I remember well the day the stock market crashed in October of 1987.

As stocks collapsed, the dollar rallied several percent. But then the capital flows out of the dollar started, and the selling pressure kept increasing more and more.

The market was betting that the Federal Reserve would dramatically lower interest rates to support the equity market, and that further fueled the dollar’s decline.

Today, the dynamics that have driven the U.S. dollar’s behavior for years are under pressure. And as you’ll see in today’s issue, this has massive implications for traders.

What Drives the Dollar’s Fortunes?

Historically, the U.S. dollar’s behavior has been driven by many different factors.

At times, the trade numbers drove the dollar’s movement. The market would move 2% or 3% within hours after the trade deficit was announced. Other times, the dollar’s fortunes were driven by the Consumer Price Index (CPI) and inflation data.

Sometimes, the driver was a mix of fiscal and monetary policy, and sometimes it was based on nominal interest rate differentials.

In short, the dominating themes change, and they can change quite abruptly. Certain strategies, like the “carry play,” are largely gone for quite some time.

Recently, the dollar has been strengthening in a “risk-off” scenario. (As regular readers know, risk-off sentiment tends to go hand in hand with times of turmoil and economic stress.)

The dollar is recognized as the ultimate source of liquidity and the ultimate safe-haven currency. This means that when the U.S. asset markets are under heavy selling pressure, the dollar tends to strengthen. In previous cycles, the opposite correlation held.

These factors aside, everything in foreign exchange is ultimately based on relative value, so it is not so simple as to look at the U.S. situation in isolation.

Interest rates, growth rates, demographics, fiscal situation, and so on all get factored into the equation. (The U.S., though, as the world’s hegemon and issuer of the global reserve currency, gets an outsized weighting in the assessment.)

Europe is a great example of how the fiscal situation can affect the currency markets.

You see, the European Central Bank (ECB) is very worried about consumer price levels in Europe. They’re starting to embrace the idea that they will be a whole lot better off if the euro is weaker. It would make their exports more competitive and perhaps help offset some of the deflationary pressures in Europe.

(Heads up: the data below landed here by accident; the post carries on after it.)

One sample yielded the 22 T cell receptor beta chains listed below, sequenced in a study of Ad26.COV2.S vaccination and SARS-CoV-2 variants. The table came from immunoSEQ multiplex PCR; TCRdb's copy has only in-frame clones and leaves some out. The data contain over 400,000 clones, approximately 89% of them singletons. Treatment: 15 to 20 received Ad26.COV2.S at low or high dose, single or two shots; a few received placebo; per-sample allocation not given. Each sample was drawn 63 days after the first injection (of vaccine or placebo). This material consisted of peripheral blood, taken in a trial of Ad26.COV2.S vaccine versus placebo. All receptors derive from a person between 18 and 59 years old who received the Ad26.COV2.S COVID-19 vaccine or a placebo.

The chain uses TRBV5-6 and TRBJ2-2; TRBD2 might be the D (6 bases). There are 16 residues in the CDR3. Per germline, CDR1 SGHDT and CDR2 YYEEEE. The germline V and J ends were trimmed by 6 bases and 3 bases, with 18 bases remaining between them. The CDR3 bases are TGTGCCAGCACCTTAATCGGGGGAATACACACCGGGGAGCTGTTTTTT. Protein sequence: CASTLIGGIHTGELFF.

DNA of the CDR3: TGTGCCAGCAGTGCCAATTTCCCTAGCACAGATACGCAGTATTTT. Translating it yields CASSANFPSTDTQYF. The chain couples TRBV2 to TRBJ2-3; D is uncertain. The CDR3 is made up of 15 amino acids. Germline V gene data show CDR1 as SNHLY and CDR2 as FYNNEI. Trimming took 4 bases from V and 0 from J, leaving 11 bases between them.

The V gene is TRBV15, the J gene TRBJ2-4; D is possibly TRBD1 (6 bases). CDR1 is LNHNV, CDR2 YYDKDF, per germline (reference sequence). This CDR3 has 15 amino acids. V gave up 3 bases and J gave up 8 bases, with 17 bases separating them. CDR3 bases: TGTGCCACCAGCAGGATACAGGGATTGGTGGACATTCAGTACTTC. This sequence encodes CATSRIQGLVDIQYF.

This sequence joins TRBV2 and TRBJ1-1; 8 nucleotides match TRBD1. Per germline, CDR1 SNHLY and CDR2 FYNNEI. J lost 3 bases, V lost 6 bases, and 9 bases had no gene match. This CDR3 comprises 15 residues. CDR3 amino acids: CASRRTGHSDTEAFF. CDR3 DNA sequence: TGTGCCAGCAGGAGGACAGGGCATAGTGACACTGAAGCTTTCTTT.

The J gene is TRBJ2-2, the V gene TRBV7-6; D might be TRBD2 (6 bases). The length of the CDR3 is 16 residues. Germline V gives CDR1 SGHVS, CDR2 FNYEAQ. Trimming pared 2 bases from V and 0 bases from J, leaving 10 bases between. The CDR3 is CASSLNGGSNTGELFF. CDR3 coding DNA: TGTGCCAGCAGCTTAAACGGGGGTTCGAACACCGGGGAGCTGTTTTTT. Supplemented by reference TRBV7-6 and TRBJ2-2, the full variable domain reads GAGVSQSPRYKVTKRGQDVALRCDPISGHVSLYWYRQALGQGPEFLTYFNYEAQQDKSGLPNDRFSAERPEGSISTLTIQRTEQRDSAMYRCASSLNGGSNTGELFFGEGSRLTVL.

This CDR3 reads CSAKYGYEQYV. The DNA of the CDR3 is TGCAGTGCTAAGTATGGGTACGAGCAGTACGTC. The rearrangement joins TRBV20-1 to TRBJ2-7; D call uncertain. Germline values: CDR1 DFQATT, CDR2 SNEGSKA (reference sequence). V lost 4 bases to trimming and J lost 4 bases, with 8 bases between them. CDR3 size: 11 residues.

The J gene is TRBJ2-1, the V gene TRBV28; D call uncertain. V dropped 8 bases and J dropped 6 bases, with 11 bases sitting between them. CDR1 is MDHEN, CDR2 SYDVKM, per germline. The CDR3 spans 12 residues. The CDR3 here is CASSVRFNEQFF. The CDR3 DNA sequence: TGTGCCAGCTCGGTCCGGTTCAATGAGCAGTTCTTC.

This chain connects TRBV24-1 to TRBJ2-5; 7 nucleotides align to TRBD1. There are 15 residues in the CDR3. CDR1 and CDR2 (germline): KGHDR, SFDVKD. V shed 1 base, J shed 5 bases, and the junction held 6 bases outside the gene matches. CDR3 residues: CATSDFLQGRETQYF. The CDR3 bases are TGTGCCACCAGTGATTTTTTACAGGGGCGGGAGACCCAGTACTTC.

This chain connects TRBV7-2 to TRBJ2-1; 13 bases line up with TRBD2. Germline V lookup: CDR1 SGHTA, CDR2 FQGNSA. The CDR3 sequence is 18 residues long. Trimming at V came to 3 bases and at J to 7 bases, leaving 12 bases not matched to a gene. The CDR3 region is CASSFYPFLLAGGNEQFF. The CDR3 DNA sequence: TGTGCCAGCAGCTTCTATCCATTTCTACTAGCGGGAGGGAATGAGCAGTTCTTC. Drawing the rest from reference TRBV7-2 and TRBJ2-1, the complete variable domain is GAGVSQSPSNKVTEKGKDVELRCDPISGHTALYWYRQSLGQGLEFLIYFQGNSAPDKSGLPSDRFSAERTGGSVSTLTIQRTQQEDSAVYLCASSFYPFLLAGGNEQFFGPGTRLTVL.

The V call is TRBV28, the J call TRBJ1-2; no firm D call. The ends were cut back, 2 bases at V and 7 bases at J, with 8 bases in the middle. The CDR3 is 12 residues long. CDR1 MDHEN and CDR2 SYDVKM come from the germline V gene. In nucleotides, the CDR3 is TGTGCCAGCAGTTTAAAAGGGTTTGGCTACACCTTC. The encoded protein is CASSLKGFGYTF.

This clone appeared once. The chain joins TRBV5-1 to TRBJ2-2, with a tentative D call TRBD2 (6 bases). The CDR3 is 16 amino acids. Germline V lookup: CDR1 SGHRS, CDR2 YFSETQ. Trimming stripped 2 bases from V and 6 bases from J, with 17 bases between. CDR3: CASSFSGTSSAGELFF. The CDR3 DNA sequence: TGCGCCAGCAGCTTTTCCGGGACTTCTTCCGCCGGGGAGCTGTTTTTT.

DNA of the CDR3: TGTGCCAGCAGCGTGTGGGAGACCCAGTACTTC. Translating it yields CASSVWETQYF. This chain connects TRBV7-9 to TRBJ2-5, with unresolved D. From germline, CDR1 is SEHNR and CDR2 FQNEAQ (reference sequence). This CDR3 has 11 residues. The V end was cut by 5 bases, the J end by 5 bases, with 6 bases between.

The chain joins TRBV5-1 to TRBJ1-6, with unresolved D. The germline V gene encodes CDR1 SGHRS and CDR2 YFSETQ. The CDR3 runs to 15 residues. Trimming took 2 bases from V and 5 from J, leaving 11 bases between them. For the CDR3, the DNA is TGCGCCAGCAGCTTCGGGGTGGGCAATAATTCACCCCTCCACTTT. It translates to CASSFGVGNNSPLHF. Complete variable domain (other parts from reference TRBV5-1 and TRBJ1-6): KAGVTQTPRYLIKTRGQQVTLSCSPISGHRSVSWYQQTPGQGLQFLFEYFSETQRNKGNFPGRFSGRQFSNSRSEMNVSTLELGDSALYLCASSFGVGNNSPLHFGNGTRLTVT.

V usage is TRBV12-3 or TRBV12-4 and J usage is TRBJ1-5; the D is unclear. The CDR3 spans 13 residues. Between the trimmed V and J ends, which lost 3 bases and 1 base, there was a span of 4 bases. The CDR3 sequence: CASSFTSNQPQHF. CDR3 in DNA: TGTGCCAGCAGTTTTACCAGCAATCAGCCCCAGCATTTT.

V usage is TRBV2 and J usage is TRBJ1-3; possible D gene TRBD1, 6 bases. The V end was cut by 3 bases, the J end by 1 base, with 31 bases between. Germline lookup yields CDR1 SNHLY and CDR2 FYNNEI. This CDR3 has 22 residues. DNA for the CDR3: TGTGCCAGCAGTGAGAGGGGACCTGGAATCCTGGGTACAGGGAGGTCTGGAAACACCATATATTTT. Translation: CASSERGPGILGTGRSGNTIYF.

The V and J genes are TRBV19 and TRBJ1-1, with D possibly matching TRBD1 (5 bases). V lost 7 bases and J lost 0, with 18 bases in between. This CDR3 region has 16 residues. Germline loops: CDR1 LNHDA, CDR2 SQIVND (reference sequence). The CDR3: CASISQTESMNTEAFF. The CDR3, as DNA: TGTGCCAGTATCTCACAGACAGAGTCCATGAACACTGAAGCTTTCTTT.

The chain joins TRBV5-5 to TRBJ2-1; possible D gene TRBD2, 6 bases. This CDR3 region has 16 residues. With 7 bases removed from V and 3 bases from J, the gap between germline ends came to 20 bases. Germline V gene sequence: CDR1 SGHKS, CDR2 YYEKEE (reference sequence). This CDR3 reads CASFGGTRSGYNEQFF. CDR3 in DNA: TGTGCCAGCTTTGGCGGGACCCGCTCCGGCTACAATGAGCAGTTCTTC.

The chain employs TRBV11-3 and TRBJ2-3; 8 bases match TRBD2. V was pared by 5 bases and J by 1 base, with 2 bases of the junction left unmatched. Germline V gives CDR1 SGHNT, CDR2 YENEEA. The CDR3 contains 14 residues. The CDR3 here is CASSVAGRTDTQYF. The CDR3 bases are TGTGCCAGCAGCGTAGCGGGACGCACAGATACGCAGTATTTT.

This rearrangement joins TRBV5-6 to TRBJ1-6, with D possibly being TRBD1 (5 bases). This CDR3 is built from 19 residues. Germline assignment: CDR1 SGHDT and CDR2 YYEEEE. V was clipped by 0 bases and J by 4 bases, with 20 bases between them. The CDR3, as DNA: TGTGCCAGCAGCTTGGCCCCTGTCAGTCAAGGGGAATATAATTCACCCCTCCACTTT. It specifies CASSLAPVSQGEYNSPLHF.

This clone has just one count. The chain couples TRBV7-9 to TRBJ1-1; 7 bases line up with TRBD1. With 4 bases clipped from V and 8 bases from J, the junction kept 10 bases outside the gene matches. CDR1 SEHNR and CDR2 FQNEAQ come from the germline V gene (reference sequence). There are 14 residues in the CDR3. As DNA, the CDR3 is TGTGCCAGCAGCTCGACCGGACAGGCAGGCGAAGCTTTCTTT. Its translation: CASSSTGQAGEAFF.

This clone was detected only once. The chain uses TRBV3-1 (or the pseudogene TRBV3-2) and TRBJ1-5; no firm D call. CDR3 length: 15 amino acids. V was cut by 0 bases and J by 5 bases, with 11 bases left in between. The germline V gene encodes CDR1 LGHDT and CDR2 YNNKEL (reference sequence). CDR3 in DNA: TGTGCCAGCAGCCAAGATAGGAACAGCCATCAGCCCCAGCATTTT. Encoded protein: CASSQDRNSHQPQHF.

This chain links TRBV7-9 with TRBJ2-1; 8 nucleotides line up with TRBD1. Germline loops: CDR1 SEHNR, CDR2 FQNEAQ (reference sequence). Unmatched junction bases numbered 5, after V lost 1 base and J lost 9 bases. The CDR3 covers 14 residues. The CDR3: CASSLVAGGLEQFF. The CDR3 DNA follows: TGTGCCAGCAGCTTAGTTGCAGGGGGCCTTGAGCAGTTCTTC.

There are currently three trillion dollars of excess liquidity in the eurozone. Think about this for a moment. It is staggering.

If we ever wanted evidence of the limits of quantitative easing by a central bank, this is it. This excess liquidity is just sloshing around, not doing anyone any good.

Fiscal spending will at least provide some short-term support for the economy. But if the fiscal spending is not well-planned and well-thought-out, it won’t necessarily change the future trajectory of spending.

Dramatic Change in the Current Dynamics

It is this future trajectory that must change. And this is why future fiscal spending by the U.S. must be carefully targeted and carefully executed.

We must create an environment that shifts the future trajectory of spending in the economy upward. Just throwing money at losing companies is imprudent and foolish over the long run.

Investing in infrastructure that improves connectivity, productivity, and economies of scale, and that educates or retrains, will pay dividends in the future.

But what are the implications for currency traders?

If our country spends foolishly, we could reach a point at which global investors worry about the ability of the U.S. to service and repay its debt. Then the current dynamics would undergo a dramatic change.

We could see a massive flight of capital from the U.S., as investors seek a safer place to park their money. The dollar would begin a collapse that would snowball.

It would be a very exciting time to trade, but a very scary time for all global markets.

Fortunately, we are some years away from this possibly becoming a new normal, as the current levels of debt are still manageable. But as I’ll explore in my next Money Trends issue, there is a more imminent risk facing our country today. 

To be continued…


Andy Krieger
Editor, Money Trends